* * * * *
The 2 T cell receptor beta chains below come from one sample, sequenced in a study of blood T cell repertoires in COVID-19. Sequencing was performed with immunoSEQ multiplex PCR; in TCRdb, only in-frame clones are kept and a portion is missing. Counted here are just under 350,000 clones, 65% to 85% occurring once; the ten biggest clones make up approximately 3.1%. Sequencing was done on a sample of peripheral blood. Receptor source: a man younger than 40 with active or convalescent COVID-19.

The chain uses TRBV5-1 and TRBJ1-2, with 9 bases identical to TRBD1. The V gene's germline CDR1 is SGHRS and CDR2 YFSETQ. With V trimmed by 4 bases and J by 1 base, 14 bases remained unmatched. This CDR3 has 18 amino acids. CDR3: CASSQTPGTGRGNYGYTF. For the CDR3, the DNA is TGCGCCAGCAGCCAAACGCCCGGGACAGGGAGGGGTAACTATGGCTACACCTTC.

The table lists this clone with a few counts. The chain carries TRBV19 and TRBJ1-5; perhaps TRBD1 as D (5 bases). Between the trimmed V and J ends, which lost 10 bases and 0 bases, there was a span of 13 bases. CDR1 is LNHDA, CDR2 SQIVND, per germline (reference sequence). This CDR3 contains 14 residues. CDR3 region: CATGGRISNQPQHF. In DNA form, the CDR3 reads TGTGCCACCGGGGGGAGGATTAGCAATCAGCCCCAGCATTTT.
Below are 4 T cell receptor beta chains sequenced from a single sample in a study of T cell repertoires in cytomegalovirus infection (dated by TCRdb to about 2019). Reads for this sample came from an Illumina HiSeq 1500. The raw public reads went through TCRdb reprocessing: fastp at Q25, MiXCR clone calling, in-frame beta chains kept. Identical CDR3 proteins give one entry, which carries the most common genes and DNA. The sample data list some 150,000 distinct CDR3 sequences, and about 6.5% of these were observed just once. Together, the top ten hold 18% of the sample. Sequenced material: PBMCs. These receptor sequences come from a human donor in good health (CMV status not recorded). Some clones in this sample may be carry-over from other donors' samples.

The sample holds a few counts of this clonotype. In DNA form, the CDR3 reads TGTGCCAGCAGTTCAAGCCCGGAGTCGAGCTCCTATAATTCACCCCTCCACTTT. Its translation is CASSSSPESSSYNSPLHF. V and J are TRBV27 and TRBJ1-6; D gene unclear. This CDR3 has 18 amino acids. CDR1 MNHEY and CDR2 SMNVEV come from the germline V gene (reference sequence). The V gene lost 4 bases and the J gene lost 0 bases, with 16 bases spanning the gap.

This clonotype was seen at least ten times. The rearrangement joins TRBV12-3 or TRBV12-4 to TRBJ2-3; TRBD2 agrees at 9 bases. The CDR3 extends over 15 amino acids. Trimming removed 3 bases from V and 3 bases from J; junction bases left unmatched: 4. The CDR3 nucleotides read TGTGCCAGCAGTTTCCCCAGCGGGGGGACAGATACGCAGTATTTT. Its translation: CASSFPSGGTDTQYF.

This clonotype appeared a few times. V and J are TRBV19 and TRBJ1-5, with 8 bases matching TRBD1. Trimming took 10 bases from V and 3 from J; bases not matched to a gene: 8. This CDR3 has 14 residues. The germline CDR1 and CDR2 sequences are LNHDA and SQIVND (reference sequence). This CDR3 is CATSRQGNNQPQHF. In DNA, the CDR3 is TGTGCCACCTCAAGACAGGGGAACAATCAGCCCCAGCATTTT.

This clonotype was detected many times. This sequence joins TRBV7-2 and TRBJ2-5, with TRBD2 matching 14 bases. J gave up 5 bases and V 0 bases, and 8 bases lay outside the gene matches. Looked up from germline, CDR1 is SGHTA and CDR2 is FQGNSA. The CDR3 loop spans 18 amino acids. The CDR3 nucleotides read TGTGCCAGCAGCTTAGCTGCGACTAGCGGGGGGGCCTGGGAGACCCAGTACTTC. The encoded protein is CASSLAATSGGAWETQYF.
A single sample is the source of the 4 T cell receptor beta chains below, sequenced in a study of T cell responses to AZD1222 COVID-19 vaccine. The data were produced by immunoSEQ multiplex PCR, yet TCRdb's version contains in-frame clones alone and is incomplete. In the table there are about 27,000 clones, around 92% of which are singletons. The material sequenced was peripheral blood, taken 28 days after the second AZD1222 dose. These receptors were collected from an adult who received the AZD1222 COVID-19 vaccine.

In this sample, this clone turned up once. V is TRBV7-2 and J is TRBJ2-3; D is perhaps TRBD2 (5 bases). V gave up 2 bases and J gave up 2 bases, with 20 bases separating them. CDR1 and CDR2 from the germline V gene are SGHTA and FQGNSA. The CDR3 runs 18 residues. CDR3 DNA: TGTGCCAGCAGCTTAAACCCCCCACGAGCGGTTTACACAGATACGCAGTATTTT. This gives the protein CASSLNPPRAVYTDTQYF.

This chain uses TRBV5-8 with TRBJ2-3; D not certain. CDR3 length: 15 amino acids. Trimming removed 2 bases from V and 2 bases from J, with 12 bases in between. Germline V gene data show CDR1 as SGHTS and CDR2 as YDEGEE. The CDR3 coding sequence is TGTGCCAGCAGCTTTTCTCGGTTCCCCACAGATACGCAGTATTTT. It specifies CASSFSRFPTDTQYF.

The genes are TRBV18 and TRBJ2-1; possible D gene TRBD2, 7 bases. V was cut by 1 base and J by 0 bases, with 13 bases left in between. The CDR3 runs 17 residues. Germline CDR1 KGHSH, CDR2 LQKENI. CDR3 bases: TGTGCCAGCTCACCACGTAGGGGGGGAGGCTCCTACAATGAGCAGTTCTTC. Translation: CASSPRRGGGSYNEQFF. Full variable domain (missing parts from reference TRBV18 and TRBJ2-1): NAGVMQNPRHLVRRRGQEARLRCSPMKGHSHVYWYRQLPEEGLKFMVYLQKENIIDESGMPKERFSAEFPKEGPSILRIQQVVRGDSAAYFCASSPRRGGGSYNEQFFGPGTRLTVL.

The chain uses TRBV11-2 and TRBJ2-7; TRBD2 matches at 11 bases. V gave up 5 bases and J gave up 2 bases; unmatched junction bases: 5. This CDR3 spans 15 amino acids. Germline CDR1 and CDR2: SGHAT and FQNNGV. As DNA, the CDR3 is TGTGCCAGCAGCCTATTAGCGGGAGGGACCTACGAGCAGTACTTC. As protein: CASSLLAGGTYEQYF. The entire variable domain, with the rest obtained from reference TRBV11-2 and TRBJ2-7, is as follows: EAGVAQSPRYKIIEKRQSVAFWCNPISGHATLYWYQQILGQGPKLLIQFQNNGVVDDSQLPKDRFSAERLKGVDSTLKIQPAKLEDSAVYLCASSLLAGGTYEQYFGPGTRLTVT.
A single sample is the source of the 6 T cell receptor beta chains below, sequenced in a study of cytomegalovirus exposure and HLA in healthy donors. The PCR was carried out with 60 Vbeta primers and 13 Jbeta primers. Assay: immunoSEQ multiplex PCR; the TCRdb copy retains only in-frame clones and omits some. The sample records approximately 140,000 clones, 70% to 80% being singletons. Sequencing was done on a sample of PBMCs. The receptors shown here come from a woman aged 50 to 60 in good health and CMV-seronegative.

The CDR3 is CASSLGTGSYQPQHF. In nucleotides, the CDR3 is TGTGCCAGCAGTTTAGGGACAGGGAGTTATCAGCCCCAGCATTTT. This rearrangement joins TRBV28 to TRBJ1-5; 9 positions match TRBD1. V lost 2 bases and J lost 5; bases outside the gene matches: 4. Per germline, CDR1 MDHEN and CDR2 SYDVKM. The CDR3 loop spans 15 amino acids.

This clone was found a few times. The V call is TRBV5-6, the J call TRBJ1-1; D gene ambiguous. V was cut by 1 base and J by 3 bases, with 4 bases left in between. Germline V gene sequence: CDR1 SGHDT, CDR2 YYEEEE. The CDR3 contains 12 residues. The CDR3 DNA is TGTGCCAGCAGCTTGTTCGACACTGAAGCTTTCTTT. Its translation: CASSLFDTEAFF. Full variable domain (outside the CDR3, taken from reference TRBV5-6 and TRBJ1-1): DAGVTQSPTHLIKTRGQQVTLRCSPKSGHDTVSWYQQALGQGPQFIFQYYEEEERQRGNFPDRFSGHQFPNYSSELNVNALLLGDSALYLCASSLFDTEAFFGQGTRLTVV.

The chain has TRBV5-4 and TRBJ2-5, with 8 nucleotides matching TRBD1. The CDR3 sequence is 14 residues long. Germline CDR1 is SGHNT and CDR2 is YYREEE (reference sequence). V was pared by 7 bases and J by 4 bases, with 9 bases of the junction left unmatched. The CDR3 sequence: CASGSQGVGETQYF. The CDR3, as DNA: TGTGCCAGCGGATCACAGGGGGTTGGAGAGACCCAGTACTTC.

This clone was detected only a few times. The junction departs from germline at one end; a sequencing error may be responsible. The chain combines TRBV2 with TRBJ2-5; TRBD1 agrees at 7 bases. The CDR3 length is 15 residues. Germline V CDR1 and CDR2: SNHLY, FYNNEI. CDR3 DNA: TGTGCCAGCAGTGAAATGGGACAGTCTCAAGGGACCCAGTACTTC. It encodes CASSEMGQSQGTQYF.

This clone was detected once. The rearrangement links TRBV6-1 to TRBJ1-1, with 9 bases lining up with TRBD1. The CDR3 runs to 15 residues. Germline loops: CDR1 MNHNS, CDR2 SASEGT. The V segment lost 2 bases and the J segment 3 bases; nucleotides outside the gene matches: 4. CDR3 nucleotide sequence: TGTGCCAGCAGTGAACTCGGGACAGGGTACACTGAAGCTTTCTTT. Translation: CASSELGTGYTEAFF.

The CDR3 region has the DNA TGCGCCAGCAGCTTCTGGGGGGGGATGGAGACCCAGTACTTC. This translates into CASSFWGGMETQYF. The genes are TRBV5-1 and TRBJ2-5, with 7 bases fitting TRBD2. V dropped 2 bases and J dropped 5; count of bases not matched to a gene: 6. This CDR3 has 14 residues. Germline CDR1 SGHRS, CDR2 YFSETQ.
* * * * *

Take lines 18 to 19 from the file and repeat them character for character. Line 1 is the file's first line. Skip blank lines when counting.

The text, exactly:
This clone was detected only a few times. The junction departs from germline at one end; a sequencing error may be responsible. The chain combines TRBV2 with TRBJ2-5; TRBD1 agrees at 7 bases. The CDR3 length is 15 residues. Germline V CDR1 and CDR2: SNHLY, FYNNEI. CDR3 DNA: TGTGCCAGCAGTGAAATGGGACAGTCTCAAGGGACCCAGTACTTC. It encodes CASSEMGQSQGTQYF.

This clone was detected once. The rearrangement links TRBV6-1 to TRBJ1-1, with 9 bases lining up with TRBD1. The CDR3 runs to 15 residues. Germline loops: CDR1 MNHNS, CDR2 SASEGT. The V segment lost 2 bases and the J segment 3 bases; nucleotides outside the gene matches: 4. CDR3 nucleotide sequence: TGTGCCAGCAGTGAACTCGGGACAGGGTACACTGAAGCTTTCTTT. Translation: CASSELGTGYTEAFF.